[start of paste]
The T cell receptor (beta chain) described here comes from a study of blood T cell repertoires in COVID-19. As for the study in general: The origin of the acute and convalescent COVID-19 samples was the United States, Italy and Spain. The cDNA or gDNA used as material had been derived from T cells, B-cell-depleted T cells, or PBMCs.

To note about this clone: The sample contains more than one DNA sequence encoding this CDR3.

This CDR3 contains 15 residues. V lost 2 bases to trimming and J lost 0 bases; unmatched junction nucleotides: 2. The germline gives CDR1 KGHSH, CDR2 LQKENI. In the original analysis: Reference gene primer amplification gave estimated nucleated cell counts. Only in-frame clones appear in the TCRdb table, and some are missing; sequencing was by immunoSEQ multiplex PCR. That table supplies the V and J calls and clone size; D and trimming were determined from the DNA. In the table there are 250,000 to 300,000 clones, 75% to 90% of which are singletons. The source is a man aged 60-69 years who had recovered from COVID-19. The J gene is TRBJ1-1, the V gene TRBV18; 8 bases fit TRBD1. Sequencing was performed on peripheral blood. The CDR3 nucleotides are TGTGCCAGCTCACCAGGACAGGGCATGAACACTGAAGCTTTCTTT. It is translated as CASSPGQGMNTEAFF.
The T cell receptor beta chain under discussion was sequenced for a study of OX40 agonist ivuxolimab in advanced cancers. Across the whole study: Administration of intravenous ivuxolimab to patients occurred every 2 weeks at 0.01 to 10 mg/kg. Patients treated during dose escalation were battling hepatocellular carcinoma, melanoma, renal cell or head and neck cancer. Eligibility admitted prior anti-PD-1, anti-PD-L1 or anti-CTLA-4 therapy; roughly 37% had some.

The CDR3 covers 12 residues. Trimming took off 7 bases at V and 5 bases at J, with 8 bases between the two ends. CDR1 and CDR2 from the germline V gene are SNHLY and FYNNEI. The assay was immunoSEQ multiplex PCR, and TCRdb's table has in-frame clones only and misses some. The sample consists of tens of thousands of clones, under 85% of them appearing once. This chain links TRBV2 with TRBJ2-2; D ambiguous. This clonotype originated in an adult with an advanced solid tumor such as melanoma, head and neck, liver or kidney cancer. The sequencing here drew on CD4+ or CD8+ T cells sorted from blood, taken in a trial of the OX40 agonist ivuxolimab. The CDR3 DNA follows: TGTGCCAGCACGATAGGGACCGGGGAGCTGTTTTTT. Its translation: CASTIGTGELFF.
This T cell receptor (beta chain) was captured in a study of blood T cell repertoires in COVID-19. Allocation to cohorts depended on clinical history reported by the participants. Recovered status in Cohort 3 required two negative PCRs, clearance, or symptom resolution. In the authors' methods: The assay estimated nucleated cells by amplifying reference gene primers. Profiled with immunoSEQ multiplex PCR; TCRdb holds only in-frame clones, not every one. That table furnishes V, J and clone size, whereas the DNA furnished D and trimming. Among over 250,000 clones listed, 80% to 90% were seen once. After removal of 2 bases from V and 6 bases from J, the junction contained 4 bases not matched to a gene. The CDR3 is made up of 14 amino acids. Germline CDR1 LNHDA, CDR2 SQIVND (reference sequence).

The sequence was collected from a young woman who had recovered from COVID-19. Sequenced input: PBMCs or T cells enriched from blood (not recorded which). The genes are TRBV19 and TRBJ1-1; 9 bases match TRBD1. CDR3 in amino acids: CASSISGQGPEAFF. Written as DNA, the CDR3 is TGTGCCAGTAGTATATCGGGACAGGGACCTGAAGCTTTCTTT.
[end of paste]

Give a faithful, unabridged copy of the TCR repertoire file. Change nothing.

The T cell receptor (beta chain) described here comes from a study of blood T cell repertoires in COVID-19. As for the study in general: The origin of the acute and convalescent COVID-19 samples was the United States, Italy and Spain. The cDNA or gDNA used as material had been derived from T cells, B-cell-depleted T cells, or PBMCs.

To note about this clone: The sample contains more than one DNA sequence encoding this CDR3.

This CDR3 contains 15 residues. V lost 2 bases to trimming and J lost 0 bases; unmatched junction nucleotides: 2. The germline gives CDR1 KGHSH, CDR2 LQKENI. In the original analysis: Reference gene primer amplification gave estimated nucleated cell counts. Only in-frame clones appear in the TCRdb table, and some are missing; sequencing was by immunoSEQ multiplex PCR. That table supplies the V and J calls and clone size; D and trimming were determined from the DNA. In the table there are 250,000 to 300,000 clones, 75% to 90% of which are singletons. The source is a man aged 60-69 years who had recovered from COVID-19. The J gene is TRBJ1-1, the V gene TRBV18; 8 bases fit TRBD1. Sequencing was performed on peripheral blood. The CDR3 nucleotides are TGTGCCAGCTCACCAGGACAGGGCATGAACACTGAAGCTTTCTTT. It is translated as CASSPGQGMNTEAFF.
The T cell receptor beta chain under discussion was sequenced for a study of OX40 agonist ivuxolimab in advanced cancers. Across the whole study: Administration of intravenous ivuxolimab to patients occurred every 2 weeks at 0.01 to 10 mg/kg. Patients treated during dose escalation were battling hepatocellular carcinoma, melanoma, renal cell or head and neck cancer. Eligibility admitted prior anti-PD-1, anti-PD-L1 or anti-CTLA-4 therapy; roughly 37% had some.

The CDR3 covers 12 residues. Trimming took off 7 bases at V and 5 bases at J, with 8 bases between the two ends. CDR1 and CDR2 from the germline V gene are SNHLY and FYNNEI. The assay was immunoSEQ multiplex PCR, and TCRdb's table has in-frame clones only and misses some. The sample consists of tens of thousands of clones, under 85% of them appearing once. This chain links TRBV2 with TRBJ2-2; D ambiguous. This clonotype originated in an adult with an advanced solid tumor such as melanoma, head and neck, liver or kidney cancer. The sequencing here drew on CD4+ or CD8+ T cells sorted from blood, taken in a trial of the OX40 agonist ivuxolimab. The CDR3 DNA follows: TGTGCCAGCACGATAGGGACCGGGGAGCTGTTTTTT. Its translation: CASTIGTGELFF.
This T cell receptor (beta chain) was captured in a study of blood T cell repertoires in COVID-19. Allocation to cohorts depended on clinical history reported by the participants. Recovered status in Cohort 3 required two negative PCRs, clearance, or symptom resolution. In the authors' methods: The assay estimated nucleated cells by amplifying reference gene primers. Profiled with immunoSEQ multiplex PCR; TCRdb holds only in-frame clones, not every one. That table furnishes V, J and clone size, whereas the DNA furnished D and trimming. Among over 250,000 clones listed, 80% to 90% were seen once. After removal of 2 bases from V and 6 bases from J, the junction contained 4 bases not matched to a gene. The CDR3 is made up of 14 amino acids. Germline CDR1 LNHDA, CDR2 SQIVND (reference sequence).

The sequence was collected from a young woman who had recovered from COVID-19. Sequenced input: PBMCs or T cells enriched from blood (not recorded which). The genes are TRBV19 and TRBJ1-1; 9 bases match TRBD1. CDR3 in amino acids: CASSISGQGPEAFF. Written as DNA, the CDR3 is TGTGCCAGTAGTATATCGGGACAGGGACCTGAAGCTTTCTTT.